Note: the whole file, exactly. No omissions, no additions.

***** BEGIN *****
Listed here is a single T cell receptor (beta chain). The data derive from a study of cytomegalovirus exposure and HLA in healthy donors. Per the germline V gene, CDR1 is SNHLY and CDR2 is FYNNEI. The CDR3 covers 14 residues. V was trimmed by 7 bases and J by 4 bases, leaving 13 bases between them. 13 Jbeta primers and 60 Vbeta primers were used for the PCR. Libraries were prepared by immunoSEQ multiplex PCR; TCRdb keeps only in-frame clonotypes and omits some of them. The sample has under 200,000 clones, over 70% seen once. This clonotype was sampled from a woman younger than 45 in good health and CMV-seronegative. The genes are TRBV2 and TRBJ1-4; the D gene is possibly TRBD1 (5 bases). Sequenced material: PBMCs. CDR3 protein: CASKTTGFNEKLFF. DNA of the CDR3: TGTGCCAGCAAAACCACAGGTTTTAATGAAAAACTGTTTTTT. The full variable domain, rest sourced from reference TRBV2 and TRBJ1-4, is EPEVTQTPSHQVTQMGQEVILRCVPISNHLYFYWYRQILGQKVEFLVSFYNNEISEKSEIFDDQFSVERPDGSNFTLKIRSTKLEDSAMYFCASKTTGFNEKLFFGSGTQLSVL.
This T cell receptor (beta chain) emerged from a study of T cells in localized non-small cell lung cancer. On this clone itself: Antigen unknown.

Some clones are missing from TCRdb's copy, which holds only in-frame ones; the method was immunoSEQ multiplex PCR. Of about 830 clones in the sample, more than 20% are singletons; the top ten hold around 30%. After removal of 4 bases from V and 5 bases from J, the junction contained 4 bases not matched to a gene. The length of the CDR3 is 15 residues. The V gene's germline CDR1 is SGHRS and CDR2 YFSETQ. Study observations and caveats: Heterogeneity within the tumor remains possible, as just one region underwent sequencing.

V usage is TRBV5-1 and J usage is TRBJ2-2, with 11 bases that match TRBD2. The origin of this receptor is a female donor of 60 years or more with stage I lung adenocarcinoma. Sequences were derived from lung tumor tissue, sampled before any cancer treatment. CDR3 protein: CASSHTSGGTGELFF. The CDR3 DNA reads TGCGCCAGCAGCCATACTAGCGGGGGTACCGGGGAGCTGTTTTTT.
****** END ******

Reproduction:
Listed here is a single T cell receptor (beta chain). The data derive from a study of cytomegalovirus exposure and HLA in healthy donors. Per the germline V gene, CDR1 is SNHLY and CDR2 is FYNNEI. The CDR3 covers 14 residues. V was trimmed by 7 bases and J by 4 bases, leaving 13 bases between them. 13 Jbeta primers and 60 Vbeta primers were used for the PCR. Libraries were prepared by immunoSEQ multiplex PCR; TCRdb keeps only in-frame clonotypes and omits some of them. The sample has under 200,000 clones, over 70% seen once. This clonotype was sampled from a woman younger than 45 in good health and CMV-seronegative. The genes are TRBV2 and TRBJ1-4; the D gene is possibly TRBD1 (5 bases). Sequenced material: PBMCs. CDR3 protein: CASKTTGFNEKLFF. DNA of the CDR3: TGTGCCAGCAAAACCACAGGTTTTAATGAAAAACTGTTTTTT. The full variable domain, rest sourced from reference TRBV2 and TRBJ1-4, is EPEVTQTPSHQVTQMGQEVILRCVPISNHLYFYWYRQILGQKVEFLVSFYNNEISEKSEIFDDQFSVERPDGSNFTLKIRSTKLEDSAMYFCASKTTGFNEKLFFGSGTQLSVL.
This T cell receptor (beta chain) emerged from a study of T cells in localized non-small cell lung cancer. On this clone itself: Antigen unknown.

Some clones are missing from TCRdb's copy, which holds only in-frame ones; the method was immunoSEQ multiplex PCR. Of about 830 clones in the sample, more than 20% are singletons; the top ten hold around 30%. After removal of 4 bases from V and 5 bases from J, the junction contained 4 bases not matched to a gene. The length of the CDR3 is 15 residues. The V gene's germline CDR1 is SGHRS and CDR2 YFSETQ. Study observations and caveats: Heterogeneity within the tumor remains possible, as just one region underwent sequencing.

V usage is TRBV5-1 and J usage is TRBJ2-2, with 11 bases that match TRBD2. The origin of this receptor is a female donor of 60 years or more with stage I lung adenocarcinoma. Sequences were derived from lung tumor tissue, sampled before any cancer treatment. CDR3 protein: CASSHTSGGTGELFF. The CDR3 DNA reads TGCGCCAGCAGCCATACTAGCGGGGGTACCGGGGAGCTGTTTTTT.